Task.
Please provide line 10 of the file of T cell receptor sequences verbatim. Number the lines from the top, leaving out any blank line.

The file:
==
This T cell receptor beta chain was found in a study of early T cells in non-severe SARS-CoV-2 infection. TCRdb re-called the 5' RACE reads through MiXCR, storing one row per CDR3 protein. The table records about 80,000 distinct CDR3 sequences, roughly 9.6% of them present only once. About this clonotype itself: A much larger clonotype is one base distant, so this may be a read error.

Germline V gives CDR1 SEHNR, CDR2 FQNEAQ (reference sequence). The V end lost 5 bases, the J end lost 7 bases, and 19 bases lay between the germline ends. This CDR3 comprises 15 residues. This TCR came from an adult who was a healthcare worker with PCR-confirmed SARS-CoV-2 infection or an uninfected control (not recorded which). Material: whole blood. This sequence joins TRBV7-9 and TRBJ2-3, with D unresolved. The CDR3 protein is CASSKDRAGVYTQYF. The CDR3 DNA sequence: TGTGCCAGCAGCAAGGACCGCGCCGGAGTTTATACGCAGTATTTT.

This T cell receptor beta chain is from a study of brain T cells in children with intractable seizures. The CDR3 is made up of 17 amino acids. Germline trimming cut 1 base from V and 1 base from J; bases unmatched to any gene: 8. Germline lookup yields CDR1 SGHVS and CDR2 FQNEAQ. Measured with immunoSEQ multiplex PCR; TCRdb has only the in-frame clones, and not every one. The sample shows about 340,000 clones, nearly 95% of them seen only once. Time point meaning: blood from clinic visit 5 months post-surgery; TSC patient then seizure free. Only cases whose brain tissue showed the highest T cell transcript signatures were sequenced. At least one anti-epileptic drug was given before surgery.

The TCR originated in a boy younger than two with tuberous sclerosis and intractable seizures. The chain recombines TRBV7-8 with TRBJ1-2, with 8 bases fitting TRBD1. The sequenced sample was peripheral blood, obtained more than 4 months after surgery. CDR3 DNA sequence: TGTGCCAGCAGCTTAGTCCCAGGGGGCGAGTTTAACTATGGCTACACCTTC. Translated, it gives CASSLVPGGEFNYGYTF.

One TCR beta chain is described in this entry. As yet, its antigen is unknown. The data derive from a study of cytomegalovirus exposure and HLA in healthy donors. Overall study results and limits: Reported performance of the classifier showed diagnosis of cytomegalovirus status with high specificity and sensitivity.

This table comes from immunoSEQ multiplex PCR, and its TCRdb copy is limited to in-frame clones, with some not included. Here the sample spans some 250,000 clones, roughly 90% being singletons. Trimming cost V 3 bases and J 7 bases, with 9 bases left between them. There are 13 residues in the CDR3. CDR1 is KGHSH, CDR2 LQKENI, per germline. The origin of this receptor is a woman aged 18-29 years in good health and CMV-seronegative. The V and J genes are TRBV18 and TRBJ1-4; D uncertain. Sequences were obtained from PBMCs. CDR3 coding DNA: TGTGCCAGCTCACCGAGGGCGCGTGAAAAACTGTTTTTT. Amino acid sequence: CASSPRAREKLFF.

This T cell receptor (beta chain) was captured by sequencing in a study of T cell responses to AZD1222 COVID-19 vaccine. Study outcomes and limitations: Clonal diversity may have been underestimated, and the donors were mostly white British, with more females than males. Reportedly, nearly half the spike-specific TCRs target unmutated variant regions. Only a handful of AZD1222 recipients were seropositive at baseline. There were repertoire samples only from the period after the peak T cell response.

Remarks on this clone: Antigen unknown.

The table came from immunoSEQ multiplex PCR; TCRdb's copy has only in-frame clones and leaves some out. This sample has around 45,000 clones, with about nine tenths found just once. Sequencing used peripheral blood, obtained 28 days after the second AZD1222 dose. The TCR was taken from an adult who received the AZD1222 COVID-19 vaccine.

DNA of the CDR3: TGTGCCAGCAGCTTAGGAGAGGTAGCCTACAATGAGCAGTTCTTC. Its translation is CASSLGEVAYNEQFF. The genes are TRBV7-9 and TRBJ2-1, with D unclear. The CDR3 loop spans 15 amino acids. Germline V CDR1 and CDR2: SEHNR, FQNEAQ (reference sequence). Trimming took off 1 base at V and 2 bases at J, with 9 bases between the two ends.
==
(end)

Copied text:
DNA of the CDR3: TGTGCCAGCAGCTTAGGAGAGGTAGCCTACAATGAGCAGTTCTTC. Its translation is CASSLGEVAYNEQFF. The genes are TRBV7-9 and TRBJ2-1, with D unclear. The CDR3 loop spans 15 amino acids. Germline V CDR1 and CDR2: SEHNR, FQNEAQ (reference sequence). Trimming took off 1 base at V and 2 bases at J, with 9 bases between the two ends.